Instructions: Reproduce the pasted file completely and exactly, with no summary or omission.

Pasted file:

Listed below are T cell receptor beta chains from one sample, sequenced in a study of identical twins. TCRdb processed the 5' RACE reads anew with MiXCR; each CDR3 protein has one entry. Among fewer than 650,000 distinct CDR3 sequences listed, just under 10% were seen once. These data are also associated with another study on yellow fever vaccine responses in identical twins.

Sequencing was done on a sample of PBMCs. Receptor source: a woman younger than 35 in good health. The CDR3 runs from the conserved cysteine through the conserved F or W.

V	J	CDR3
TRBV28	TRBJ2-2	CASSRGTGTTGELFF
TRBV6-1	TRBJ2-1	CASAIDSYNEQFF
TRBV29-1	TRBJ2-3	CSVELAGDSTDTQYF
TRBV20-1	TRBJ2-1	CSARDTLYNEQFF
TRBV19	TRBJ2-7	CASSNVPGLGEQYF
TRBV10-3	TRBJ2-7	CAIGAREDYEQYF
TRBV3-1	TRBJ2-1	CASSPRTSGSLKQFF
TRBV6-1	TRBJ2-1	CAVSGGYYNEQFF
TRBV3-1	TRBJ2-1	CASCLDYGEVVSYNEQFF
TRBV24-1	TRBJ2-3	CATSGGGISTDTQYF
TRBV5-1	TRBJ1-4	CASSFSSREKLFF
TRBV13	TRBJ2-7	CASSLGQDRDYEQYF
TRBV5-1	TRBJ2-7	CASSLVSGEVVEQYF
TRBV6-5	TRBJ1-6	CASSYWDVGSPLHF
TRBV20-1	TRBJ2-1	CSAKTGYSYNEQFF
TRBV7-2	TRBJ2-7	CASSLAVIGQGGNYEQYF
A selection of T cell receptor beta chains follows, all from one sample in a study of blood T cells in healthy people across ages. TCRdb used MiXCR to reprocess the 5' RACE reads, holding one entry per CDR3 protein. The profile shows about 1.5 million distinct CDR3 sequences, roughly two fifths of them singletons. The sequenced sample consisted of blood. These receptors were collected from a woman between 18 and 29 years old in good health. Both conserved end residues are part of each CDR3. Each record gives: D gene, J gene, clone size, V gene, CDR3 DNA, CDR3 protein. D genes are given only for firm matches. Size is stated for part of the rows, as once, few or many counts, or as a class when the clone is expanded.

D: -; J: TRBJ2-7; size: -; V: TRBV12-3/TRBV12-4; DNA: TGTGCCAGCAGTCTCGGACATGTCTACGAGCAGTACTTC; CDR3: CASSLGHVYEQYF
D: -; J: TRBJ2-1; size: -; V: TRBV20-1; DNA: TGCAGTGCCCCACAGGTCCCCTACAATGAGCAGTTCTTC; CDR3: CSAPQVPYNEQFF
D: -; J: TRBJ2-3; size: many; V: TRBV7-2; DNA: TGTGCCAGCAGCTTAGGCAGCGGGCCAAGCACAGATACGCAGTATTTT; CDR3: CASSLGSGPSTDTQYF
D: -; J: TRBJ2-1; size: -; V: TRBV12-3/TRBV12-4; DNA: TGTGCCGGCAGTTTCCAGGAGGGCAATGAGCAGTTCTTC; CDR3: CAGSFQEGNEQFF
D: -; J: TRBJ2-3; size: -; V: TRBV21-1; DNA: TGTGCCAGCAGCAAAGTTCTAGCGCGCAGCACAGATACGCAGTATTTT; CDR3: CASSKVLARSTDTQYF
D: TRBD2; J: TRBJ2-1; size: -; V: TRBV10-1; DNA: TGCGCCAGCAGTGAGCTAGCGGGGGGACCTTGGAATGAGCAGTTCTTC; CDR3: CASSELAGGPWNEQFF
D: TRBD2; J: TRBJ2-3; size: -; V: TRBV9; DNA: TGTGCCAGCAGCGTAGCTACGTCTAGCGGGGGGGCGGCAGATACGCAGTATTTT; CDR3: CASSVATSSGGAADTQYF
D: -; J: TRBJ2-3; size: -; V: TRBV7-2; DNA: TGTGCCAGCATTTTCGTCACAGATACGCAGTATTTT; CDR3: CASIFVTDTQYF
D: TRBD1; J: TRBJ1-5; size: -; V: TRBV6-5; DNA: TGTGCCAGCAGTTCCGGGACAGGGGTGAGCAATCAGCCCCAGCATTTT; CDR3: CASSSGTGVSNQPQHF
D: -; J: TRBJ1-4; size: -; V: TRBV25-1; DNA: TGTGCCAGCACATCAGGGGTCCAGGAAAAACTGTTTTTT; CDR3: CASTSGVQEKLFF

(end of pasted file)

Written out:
Listed below are T cell receptor beta chains from one sample, sequenced in a study of identical twins. TCRdb processed the 5' RACE reads anew with MiXCR; each CDR3 protein has one entry. Among fewer than 650,000 distinct CDR3 sequences listed, just under 10% were seen once. These data are also associated with another study on yellow fever vaccine responses in identical twins.

Sequencing was done on a sample of PBMCs. Receptor source: a woman younger than 35 in good health. The CDR3 runs from the conserved cysteine through the conserved F or W.

V	J	CDR3
TRBV28	TRBJ2-2	CASSRGTGTTGELFF
TRBV6-1	TRBJ2-1	CASAIDSYNEQFF
TRBV29-1	TRBJ2-3	CSVELAGDSTDTQYF
TRBV20-1	TRBJ2-1	CSARDTLYNEQFF
TRBV19	TRBJ2-7	CASSNVPGLGEQYF
TRBV10-3	TRBJ2-7	CAIGAREDYEQYF
TRBV3-1	TRBJ2-1	CASSPRTSGSLKQFF
TRBV6-1	TRBJ2-1	CAVSGGYYNEQFF
TRBV3-1	TRBJ2-1	CASCLDYGEVVSYNEQFF
TRBV24-1	TRBJ2-3	CATSGGGISTDTQYF
TRBV5-1	TRBJ1-4	CASSFSSREKLFF
TRBV13	TRBJ2-7	CASSLGQDRDYEQYF
TRBV5-1	TRBJ2-7	CASSLVSGEVVEQYF
TRBV6-5	TRBJ1-6	CASSYWDVGSPLHF
TRBV20-1	TRBJ2-1	CSAKTGYSYNEQFF
TRBV7-2	TRBJ2-7	CASSLAVIGQGGNYEQYF
A selection of T cell receptor beta chains follows, all from one sample in a study of blood T cells in healthy people across ages. TCRdb used MiXCR to reprocess the 5' RACE reads, holding one entry per CDR3 protein. The profile shows about 1.5 million distinct CDR3 sequences, roughly two fifths of them singletons. The sequenced sample consisted of blood. These receptors were collected from a woman between 18 and 29 years old in good health. Both conserved end residues are part of each CDR3. Each record gives: D gene, J gene, clone size, V gene, CDR3 DNA, CDR3 protein. D genes are given only for firm matches. Size is stated for part of the rows, as once, few or many counts, or as a class when the clone is expanded.

D: -; J: TRBJ2-7; size: -; V: TRBV12-3/TRBV12-4; DNA: TGTGCCAGCAGTCTCGGACATGTCTACGAGCAGTACTTC; CDR3: CASSLGHVYEQYF
D: -; J: TRBJ2-1; size: -; V: TRBV20-1; DNA: TGCAGTGCCCCACAGGTCCCCTACAATGAGCAGTTCTTC; CDR3: CSAPQVPYNEQFF
D: -; J: TRBJ2-3; size: many; V: TRBV7-2; DNA: TGTGCCAGCAGCTTAGGCAGCGGGCCAAGCACAGATACGCAGTATTTT; CDR3: CASSLGSGPSTDTQYF
D: -; J: TRBJ2-1; size: -; V: TRBV12-3/TRBV12-4; DNA: TGTGCCGGCAGTTTCCAGGAGGGCAATGAGCAGTTCTTC; CDR3: CAGSFQEGNEQFF
D: -; J: TRBJ2-3; size: -; V: TRBV21-1; DNA: TGTGCCAGCAGCAAAGTTCTAGCGCGCAGCACAGATACGCAGTATTTT; CDR3: CASSKVLARSTDTQYF
D: TRBD2; J: TRBJ2-1; size: -; V: TRBV10-1; DNA: TGCGCCAGCAGTGAGCTAGCGGGGGGACCTTGGAATGAGCAGTTCTTC; CDR3: CASSELAGGPWNEQFF
D: TRBD2; J: TRBJ2-3; size: -; V: TRBV9; DNA: TGTGCCAGCAGCGTAGCTACGTCTAGCGGGGGGGCGGCAGATACGCAGTATTTT; CDR3: CASSVATSSGGAADTQYF
D: -; J: TRBJ2-3; size: -; V: TRBV7-2; DNA: TGTGCCAGCATTTTCGTCACAGATACGCAGTATTTT; CDR3: CASIFVTDTQYF
D: TRBD1; J: TRBJ1-5; size: -; V: TRBV6-5; DNA: TGTGCCAGCAGTTCCGGGACAGGGGTGAGCAATCAGCCCCAGCATTTT; CDR3: CASSSGTGVSNQPQHF
D: -; J: TRBJ1-4; size: -; V: TRBV25-1; DNA: TGTGCCAGCACATCAGGGGTCCAGGAAAAACTGTTTTTT; CDR3: CASTSGVQEKLFF